Aeschylus: The Orestia

Purified by Fury

So what do you do when two options are both normatively right, yet diametrically opposed to one another? Orestia is an example of the very dialectic that destroyed ancient man. The story  could probably be transposed onto any culture at any time.

The Orestia is interesting for the issues it raises: chaotic fickle gods versus instruments of fate which themselves are independent of the gods. The only hope, as Athena hints at the end, is a higher synthesis that overcomes the two.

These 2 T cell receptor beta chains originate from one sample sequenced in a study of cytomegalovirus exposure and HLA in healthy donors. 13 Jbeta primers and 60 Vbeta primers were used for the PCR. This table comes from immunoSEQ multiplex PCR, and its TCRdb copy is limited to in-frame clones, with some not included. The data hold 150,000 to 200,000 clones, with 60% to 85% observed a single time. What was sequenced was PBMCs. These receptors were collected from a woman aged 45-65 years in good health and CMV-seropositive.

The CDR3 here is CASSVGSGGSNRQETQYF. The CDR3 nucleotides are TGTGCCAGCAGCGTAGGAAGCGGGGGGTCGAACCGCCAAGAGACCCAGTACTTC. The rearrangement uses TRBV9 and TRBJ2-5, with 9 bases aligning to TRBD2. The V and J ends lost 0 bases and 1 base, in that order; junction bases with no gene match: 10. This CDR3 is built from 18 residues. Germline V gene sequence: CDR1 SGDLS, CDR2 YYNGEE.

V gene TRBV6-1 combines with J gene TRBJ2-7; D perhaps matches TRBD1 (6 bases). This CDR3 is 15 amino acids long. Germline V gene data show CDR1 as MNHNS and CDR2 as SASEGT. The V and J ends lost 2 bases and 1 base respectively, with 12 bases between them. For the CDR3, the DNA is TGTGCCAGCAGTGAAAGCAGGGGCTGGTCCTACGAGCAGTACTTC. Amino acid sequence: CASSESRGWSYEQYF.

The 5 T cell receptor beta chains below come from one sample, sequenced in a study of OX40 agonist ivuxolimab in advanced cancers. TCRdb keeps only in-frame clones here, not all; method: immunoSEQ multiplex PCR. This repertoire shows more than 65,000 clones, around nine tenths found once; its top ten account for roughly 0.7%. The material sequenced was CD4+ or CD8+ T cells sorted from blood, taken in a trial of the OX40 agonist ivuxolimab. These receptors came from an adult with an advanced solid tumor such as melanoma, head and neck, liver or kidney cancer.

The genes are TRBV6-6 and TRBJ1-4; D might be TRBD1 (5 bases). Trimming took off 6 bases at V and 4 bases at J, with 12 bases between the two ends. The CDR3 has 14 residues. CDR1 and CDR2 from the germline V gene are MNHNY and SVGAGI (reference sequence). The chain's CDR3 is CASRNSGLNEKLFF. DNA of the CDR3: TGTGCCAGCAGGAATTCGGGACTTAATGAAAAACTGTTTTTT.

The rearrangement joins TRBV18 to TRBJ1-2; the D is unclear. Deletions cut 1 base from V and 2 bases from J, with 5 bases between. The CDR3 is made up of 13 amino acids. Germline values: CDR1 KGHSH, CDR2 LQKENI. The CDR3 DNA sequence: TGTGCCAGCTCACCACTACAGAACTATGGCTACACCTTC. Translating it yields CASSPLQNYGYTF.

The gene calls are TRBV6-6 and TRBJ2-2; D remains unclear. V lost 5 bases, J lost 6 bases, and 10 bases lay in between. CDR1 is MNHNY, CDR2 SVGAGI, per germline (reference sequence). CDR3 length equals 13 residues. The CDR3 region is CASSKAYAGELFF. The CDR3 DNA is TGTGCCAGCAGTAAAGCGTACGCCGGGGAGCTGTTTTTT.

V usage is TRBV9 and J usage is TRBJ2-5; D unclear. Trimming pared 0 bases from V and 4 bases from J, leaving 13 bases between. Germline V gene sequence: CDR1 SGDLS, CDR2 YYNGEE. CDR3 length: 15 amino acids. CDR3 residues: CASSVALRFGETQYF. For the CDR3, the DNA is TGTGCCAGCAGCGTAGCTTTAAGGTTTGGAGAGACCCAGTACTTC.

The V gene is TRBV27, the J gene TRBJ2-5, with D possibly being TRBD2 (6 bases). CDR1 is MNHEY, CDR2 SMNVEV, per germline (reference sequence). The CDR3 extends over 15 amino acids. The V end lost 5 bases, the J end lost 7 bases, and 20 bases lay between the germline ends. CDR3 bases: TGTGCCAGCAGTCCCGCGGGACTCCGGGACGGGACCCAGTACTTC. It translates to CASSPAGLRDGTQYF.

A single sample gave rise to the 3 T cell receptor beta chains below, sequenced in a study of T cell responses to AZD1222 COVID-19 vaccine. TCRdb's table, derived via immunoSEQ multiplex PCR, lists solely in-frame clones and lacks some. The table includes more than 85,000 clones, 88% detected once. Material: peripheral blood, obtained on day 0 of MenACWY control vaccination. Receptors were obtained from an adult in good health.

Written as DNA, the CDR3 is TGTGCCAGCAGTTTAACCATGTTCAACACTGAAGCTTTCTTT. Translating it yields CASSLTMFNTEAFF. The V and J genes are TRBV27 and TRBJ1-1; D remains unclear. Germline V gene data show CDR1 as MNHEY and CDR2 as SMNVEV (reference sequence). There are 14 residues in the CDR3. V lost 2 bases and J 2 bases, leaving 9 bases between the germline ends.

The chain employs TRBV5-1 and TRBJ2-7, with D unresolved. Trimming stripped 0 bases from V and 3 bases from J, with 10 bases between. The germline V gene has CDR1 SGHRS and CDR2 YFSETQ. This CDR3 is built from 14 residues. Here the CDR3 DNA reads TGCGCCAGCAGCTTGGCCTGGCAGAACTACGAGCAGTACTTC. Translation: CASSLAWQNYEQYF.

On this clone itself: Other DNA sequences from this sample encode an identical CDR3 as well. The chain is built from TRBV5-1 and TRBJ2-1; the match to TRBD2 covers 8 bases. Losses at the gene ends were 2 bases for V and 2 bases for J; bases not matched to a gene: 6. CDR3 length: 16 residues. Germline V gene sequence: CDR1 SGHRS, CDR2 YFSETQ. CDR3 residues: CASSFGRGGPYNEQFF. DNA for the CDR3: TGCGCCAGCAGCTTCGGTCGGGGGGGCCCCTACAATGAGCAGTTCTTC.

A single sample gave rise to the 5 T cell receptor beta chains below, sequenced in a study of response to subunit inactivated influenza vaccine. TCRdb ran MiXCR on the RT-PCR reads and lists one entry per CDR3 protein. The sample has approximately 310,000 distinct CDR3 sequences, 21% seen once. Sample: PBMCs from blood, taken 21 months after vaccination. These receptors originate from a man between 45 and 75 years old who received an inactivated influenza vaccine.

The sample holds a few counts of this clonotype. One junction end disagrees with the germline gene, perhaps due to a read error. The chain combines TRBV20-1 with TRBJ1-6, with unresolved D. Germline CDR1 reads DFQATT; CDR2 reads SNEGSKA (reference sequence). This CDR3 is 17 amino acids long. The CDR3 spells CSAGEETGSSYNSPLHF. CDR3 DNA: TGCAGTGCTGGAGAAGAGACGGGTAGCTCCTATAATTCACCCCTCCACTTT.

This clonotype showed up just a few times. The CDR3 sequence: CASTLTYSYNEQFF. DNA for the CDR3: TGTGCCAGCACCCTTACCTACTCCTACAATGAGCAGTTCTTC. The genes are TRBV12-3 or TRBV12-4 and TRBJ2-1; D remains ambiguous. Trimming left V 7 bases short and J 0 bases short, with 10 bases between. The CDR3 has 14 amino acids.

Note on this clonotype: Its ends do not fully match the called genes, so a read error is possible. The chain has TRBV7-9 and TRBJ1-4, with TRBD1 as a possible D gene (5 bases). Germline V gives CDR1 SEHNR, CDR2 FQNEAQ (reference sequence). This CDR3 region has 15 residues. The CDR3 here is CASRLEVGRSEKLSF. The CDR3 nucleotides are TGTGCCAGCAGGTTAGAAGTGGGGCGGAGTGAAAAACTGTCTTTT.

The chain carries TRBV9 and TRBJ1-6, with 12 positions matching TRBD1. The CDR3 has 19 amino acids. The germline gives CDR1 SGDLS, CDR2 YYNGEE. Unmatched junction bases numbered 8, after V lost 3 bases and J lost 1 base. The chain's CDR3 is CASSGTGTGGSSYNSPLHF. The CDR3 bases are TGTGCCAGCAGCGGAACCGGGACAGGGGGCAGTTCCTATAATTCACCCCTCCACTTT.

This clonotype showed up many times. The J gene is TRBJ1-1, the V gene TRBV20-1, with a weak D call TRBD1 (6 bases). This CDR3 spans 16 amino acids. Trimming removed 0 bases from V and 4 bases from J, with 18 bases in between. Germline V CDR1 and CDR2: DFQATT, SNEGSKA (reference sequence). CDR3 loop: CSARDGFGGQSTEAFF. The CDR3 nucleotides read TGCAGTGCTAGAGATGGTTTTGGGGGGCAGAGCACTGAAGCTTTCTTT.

Contrast that with the Sermon on the Mount.

The dialectic is then undone

4 thoughts on “Aeschylus: The Orestia

  1. I’d really like to read more development of these thoughts you’ve started. Your summaries are a great help to exposing me to deeper thinking on several topics. This is one I think I may have skimmed in high school—35 years ago. More to share?


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